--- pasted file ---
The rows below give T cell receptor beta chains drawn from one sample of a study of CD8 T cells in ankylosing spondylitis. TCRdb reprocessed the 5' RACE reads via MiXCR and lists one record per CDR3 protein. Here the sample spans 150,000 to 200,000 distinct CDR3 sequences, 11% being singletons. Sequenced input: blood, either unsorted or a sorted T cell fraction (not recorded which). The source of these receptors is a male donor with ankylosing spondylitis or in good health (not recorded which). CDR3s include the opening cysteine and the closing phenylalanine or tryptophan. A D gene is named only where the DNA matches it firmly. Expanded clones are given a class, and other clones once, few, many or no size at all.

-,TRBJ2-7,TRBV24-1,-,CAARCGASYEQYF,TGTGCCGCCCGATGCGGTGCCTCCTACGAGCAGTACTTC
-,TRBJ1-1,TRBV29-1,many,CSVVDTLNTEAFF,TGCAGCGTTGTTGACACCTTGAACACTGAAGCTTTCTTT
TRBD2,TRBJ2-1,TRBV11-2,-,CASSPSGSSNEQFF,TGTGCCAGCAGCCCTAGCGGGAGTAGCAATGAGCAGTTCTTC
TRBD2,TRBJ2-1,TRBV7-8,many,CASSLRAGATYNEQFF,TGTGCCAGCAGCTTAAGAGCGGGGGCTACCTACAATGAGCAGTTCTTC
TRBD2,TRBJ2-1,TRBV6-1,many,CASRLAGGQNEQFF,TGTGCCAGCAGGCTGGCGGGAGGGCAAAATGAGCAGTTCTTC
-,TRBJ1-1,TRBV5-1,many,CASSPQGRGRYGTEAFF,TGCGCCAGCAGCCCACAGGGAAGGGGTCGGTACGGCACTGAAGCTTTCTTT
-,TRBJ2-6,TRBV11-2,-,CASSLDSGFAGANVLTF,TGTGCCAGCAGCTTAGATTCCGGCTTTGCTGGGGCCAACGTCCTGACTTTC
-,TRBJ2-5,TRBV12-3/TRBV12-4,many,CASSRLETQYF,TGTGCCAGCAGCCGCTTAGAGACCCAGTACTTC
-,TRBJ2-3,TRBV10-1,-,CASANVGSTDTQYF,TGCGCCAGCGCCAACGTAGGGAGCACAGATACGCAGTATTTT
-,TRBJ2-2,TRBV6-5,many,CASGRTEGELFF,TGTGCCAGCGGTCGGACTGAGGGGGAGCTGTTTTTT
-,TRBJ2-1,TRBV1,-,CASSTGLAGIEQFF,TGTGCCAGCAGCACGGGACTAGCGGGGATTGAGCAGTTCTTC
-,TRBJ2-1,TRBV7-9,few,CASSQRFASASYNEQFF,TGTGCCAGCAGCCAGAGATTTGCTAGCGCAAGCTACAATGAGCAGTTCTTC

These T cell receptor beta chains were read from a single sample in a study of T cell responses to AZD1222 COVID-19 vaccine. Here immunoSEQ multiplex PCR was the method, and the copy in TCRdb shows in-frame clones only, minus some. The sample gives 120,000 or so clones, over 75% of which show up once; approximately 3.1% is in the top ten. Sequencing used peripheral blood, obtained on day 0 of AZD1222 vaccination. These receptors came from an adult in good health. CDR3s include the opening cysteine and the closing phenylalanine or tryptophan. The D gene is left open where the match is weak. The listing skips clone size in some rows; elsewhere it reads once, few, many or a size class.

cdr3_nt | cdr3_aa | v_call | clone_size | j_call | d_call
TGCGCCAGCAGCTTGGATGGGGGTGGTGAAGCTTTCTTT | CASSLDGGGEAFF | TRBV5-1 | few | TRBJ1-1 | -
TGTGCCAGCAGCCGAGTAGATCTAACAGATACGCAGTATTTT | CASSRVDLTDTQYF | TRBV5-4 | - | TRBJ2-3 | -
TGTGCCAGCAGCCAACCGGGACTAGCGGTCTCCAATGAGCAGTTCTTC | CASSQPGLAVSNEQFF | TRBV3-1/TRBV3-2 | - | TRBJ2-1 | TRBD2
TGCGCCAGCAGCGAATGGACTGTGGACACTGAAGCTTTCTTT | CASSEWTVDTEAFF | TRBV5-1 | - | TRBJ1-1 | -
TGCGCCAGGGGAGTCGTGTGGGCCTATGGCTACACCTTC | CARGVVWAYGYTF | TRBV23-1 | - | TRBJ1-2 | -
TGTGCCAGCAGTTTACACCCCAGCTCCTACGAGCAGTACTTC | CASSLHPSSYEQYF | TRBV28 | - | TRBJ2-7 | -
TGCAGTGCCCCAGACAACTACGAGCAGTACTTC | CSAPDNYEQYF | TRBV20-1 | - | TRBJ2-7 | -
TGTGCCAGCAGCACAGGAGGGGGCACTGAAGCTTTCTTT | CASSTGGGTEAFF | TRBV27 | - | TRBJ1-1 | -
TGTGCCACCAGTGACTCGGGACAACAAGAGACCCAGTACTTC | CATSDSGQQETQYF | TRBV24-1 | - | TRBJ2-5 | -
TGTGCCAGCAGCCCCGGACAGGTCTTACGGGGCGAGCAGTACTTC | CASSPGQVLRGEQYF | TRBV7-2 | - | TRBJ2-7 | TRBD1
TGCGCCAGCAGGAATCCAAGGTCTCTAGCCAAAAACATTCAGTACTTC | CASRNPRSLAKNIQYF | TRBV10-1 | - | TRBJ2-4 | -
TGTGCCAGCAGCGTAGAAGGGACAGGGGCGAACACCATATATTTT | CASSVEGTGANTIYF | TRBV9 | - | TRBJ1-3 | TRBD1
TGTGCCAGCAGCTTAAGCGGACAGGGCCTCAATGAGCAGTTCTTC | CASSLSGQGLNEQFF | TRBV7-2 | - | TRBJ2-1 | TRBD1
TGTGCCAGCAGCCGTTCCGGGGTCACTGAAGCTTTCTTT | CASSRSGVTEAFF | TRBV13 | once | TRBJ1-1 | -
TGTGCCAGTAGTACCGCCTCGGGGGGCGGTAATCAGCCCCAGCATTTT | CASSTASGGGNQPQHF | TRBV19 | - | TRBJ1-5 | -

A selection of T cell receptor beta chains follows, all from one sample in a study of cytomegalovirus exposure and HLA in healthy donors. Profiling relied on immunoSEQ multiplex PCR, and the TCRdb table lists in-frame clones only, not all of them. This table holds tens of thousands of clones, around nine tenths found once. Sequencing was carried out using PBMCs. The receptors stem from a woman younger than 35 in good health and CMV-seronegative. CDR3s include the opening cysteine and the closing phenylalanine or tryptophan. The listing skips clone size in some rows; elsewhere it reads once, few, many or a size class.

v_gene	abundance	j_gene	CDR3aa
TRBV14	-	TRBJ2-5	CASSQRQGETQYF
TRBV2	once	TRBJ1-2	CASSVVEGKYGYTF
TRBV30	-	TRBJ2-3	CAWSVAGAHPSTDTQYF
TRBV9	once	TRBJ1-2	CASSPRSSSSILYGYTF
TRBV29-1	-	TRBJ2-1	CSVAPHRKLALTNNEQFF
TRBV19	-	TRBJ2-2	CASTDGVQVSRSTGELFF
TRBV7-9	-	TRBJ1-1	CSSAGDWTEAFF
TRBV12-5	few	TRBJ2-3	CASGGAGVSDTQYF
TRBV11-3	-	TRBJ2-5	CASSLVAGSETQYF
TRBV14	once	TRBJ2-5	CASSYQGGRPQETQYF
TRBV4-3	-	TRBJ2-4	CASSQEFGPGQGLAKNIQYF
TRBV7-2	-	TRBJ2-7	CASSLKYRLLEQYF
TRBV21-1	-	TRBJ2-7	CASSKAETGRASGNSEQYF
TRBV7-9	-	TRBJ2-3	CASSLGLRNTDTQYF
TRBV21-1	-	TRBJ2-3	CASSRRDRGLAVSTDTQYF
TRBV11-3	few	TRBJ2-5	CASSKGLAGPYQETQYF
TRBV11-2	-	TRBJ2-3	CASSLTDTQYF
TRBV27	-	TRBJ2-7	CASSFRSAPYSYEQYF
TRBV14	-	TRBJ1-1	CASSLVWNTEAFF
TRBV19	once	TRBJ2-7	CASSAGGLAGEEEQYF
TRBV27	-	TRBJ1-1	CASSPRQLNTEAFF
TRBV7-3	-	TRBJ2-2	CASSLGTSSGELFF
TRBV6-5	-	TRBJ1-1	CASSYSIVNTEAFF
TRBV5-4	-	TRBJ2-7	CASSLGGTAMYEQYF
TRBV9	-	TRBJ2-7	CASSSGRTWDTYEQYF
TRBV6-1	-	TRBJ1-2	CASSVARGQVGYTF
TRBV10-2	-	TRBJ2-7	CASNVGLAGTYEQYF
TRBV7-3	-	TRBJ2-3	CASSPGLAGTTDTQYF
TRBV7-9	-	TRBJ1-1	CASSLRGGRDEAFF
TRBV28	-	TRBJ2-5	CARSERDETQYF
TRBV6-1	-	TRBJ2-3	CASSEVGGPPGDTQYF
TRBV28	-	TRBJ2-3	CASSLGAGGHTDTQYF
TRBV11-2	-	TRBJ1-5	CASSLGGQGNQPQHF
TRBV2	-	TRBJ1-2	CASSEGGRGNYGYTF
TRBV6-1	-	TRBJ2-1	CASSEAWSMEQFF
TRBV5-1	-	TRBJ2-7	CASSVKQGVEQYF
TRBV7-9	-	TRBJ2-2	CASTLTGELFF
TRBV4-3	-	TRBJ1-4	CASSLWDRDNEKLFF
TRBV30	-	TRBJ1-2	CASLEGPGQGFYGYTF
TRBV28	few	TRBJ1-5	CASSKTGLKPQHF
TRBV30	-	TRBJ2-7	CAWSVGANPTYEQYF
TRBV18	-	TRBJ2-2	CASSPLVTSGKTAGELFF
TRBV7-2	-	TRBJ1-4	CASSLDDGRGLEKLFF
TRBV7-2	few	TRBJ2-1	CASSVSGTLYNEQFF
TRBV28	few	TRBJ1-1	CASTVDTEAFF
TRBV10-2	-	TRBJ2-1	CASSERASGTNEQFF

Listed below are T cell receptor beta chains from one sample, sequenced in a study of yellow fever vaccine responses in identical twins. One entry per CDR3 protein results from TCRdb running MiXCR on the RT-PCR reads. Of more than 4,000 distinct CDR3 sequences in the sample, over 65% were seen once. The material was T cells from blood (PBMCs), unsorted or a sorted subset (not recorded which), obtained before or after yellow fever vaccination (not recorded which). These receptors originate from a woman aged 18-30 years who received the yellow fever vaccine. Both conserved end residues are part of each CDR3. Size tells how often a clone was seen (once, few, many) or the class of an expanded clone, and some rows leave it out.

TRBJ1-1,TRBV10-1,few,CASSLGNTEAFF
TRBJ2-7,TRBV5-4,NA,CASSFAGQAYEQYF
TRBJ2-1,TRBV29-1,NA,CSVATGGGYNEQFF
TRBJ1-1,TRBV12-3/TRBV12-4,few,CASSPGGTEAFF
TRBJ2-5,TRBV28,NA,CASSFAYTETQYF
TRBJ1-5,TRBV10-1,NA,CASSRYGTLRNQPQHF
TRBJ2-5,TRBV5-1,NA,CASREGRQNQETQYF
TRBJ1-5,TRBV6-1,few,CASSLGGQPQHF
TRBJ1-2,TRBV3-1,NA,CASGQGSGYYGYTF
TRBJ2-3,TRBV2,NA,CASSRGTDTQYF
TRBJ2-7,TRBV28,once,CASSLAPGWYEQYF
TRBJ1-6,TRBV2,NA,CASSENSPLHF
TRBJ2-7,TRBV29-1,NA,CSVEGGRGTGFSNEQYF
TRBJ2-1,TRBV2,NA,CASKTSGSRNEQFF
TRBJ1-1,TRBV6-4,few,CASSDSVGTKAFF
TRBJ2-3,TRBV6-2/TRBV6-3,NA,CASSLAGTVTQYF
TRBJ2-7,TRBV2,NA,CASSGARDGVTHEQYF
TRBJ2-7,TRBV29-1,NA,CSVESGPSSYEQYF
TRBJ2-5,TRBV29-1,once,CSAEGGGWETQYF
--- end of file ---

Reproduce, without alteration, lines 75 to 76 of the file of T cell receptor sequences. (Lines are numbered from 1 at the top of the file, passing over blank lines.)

TRBV7-2	-	TRBJ1-4	CASSLDDGRGLEKLFF
TRBV7-2	few	TRBJ2-1	CASSVSGTLYNEQFF